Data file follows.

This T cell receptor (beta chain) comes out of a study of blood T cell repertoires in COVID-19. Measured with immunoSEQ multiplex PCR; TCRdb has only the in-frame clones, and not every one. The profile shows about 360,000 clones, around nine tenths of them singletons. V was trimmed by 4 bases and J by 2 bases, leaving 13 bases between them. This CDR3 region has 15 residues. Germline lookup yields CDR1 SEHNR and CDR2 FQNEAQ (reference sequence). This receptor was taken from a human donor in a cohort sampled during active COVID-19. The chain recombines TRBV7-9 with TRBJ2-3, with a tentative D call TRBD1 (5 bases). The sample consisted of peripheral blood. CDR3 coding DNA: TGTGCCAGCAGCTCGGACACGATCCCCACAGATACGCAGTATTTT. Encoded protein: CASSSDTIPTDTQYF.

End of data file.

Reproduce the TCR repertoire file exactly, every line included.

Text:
This T cell receptor (beta chain) comes out of a study of blood T cell repertoires in COVID-19. Measured with immunoSEQ multiplex PCR; TCRdb has only the in-frame clones, and not every one. The profile shows about 360,000 clones, around nine tenths of them singletons. V was trimmed by 4 bases and J by 2 bases, leaving 13 bases between them. This CDR3 region has 15 residues. Germline lookup yields CDR1 SEHNR and CDR2 FQNEAQ (reference sequence). This receptor was taken from a human donor in a cohort sampled during active COVID-19. The chain recombines TRBV7-9 with TRBJ2-3, with a tentative D call TRBD1 (5 bases). The sample consisted of peripheral blood. CDR3 coding DNA: TGTGCCAGCAGCTCGGACACGATCCCCACAGATACGCAGTATTTT. Encoded protein: CASSSDTIPTDTQYF.